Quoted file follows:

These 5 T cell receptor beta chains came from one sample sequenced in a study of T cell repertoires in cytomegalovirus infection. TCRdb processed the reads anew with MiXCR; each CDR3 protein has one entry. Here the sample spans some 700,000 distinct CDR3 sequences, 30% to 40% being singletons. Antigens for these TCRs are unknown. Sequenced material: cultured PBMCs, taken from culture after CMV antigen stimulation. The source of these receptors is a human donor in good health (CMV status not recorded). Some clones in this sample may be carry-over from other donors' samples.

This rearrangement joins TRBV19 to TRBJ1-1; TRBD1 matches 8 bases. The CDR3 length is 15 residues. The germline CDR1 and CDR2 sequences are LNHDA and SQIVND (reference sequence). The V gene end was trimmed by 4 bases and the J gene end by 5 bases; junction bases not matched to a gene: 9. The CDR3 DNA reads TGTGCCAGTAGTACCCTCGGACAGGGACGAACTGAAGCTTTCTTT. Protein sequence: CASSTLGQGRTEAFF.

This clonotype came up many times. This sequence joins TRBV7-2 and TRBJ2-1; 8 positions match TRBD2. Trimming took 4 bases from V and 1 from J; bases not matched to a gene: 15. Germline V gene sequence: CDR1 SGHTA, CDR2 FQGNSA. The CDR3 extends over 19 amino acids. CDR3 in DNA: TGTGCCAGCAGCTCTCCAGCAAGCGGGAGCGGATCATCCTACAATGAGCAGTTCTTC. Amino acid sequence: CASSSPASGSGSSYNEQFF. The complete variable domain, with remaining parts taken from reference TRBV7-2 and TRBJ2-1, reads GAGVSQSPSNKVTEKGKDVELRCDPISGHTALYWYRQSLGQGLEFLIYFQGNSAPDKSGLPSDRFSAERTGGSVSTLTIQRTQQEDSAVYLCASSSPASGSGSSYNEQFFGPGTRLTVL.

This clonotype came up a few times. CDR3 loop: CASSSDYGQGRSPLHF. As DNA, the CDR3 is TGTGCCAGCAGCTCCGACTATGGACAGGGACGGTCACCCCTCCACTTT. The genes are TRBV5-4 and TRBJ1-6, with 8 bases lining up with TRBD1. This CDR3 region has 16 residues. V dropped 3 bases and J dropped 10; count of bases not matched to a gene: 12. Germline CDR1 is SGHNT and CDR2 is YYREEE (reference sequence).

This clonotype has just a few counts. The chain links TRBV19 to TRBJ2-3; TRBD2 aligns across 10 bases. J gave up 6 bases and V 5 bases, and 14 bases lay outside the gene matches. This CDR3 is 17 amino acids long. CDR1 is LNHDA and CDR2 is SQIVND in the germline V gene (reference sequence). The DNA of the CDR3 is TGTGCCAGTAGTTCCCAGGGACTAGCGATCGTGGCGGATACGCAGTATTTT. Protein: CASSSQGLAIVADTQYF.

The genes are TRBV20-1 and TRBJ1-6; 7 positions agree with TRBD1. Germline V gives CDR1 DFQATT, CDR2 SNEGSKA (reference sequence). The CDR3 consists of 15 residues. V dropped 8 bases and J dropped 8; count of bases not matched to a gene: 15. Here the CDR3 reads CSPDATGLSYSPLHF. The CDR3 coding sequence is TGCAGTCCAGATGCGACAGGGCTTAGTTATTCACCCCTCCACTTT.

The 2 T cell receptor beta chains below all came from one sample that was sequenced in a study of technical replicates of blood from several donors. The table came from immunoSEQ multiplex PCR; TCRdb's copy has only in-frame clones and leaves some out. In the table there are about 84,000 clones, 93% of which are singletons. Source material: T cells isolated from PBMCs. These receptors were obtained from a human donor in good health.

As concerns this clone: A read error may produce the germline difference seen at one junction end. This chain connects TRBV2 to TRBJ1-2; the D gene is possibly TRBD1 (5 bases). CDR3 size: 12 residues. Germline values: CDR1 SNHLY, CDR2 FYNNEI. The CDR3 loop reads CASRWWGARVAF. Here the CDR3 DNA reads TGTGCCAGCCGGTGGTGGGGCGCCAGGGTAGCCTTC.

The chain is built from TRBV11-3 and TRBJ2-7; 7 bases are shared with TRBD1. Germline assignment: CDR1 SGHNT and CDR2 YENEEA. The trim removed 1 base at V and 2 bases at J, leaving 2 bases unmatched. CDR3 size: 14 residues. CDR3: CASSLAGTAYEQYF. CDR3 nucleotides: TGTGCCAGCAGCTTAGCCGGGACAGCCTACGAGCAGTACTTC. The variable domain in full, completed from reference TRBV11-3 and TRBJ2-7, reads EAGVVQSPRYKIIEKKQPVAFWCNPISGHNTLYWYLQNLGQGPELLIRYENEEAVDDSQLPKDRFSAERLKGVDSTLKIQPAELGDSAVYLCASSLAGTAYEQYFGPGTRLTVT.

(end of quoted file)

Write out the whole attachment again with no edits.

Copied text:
These 5 T cell receptor beta chains came from one sample sequenced in a study of T cell repertoires in cytomegalovirus infection. TCRdb processed the reads anew with MiXCR; each CDR3 protein has one entry. Here the sample spans some 700,000 distinct CDR3 sequences, 30% to 40% being singletons. Antigens for these TCRs are unknown. Sequenced material: cultured PBMCs, taken from culture after CMV antigen stimulation. The source of these receptors is a human donor in good health (CMV status not recorded). Some clones in this sample may be carry-over from other donors' samples.

This rearrangement joins TRBV19 to TRBJ1-1; TRBD1 matches 8 bases. The CDR3 length is 15 residues. The germline CDR1 and CDR2 sequences are LNHDA and SQIVND (reference sequence). The V gene end was trimmed by 4 bases and the J gene end by 5 bases; junction bases not matched to a gene: 9. The CDR3 DNA reads TGTGCCAGTAGTACCCTCGGACAGGGACGAACTGAAGCTTTCTTT. Protein sequence: CASSTLGQGRTEAFF.

This clonotype came up many times. This sequence joins TRBV7-2 and TRBJ2-1; 8 positions match TRBD2. Trimming took 4 bases from V and 1 from J; bases not matched to a gene: 15. Germline V gene sequence: CDR1 SGHTA, CDR2 FQGNSA. The CDR3 extends over 19 amino acids. CDR3 in DNA: TGTGCCAGCAGCTCTCCAGCAAGCGGGAGCGGATCATCCTACAATGAGCAGTTCTTC. Amino acid sequence: CASSSPASGSGSSYNEQFF. The complete variable domain, with remaining parts taken from reference TRBV7-2 and TRBJ2-1, reads GAGVSQSPSNKVTEKGKDVELRCDPISGHTALYWYRQSLGQGLEFLIYFQGNSAPDKSGLPSDRFSAERTGGSVSTLTIQRTQQEDSAVYLCASSSPASGSGSSYNEQFFGPGTRLTVL.

This clonotype came up a few times. CDR3 loop: CASSSDYGQGRSPLHF. As DNA, the CDR3 is TGTGCCAGCAGCTCCGACTATGGACAGGGACGGTCACCCCTCCACTTT. The genes are TRBV5-4 and TRBJ1-6, with 8 bases lining up with TRBD1. This CDR3 region has 16 residues. V dropped 3 bases and J dropped 10; count of bases not matched to a gene: 12. Germline CDR1 is SGHNT and CDR2 is YYREEE (reference sequence).

This clonotype has just a few counts. The chain links TRBV19 to TRBJ2-3; TRBD2 aligns across 10 bases. J gave up 6 bases and V 5 bases, and 14 bases lay outside the gene matches. This CDR3 is 17 amino acids long. CDR1 is LNHDA and CDR2 is SQIVND in the germline V gene (reference sequence). The DNA of the CDR3 is TGTGCCAGTAGTTCCCAGGGACTAGCGATCGTGGCGGATACGCAGTATTTT. Protein: CASSSQGLAIVADTQYF.

The genes are TRBV20-1 and TRBJ1-6; 7 positions agree with TRBD1. Germline V gives CDR1 DFQATT, CDR2 SNEGSKA (reference sequence). The CDR3 consists of 15 residues. V dropped 8 bases and J dropped 8; count of bases not matched to a gene: 15. Here the CDR3 reads CSPDATGLSYSPLHF. The CDR3 coding sequence is TGCAGTCCAGATGCGACAGGGCTTAGTTATTCACCCCTCCACTTT.

The 2 T cell receptor beta chains below all came from one sample that was sequenced in a study of technical replicates of blood from several donors. The table came from immunoSEQ multiplex PCR; TCRdb's copy has only in-frame clones and leaves some out. In the table there are about 84,000 clones, 93% of which are singletons. Source material: T cells isolated from PBMCs. These receptors were obtained from a human donor in good health.

As concerns this clone: A read error may produce the germline difference seen at one junction end. This chain connects TRBV2 to TRBJ1-2; the D gene is possibly TRBD1 (5 bases). CDR3 size: 12 residues. Germline values: CDR1 SNHLY, CDR2 FYNNEI. The CDR3 loop reads CASRWWGARVAF. Here the CDR3 DNA reads TGTGCCAGCCGGTGGTGGGGCGCCAGGGTAGCCTTC.

The chain is built from TRBV11-3 and TRBJ2-7; 7 bases are shared with TRBD1. Germline assignment: CDR1 SGHNT and CDR2 YENEEA. The trim removed 1 base at V and 2 bases at J, leaving 2 bases unmatched. CDR3 size: 14 residues. CDR3: CASSLAGTAYEQYF. CDR3 nucleotides: TGTGCCAGCAGCTTAGCCGGGACAGCCTACGAGCAGTACTTC. The variable domain in full, completed from reference TRBV11-3 and TRBJ2-7, reads EAGVVQSPRYKIIEKKQPVAFWCNPISGHNTLYWYLQNLGQGPELLIRYENEEAVDDSQLPKDRFSAERLKGVDSTLKIQPAELGDSAVYLCASSLAGTAYEQYFGPGTRLTVT.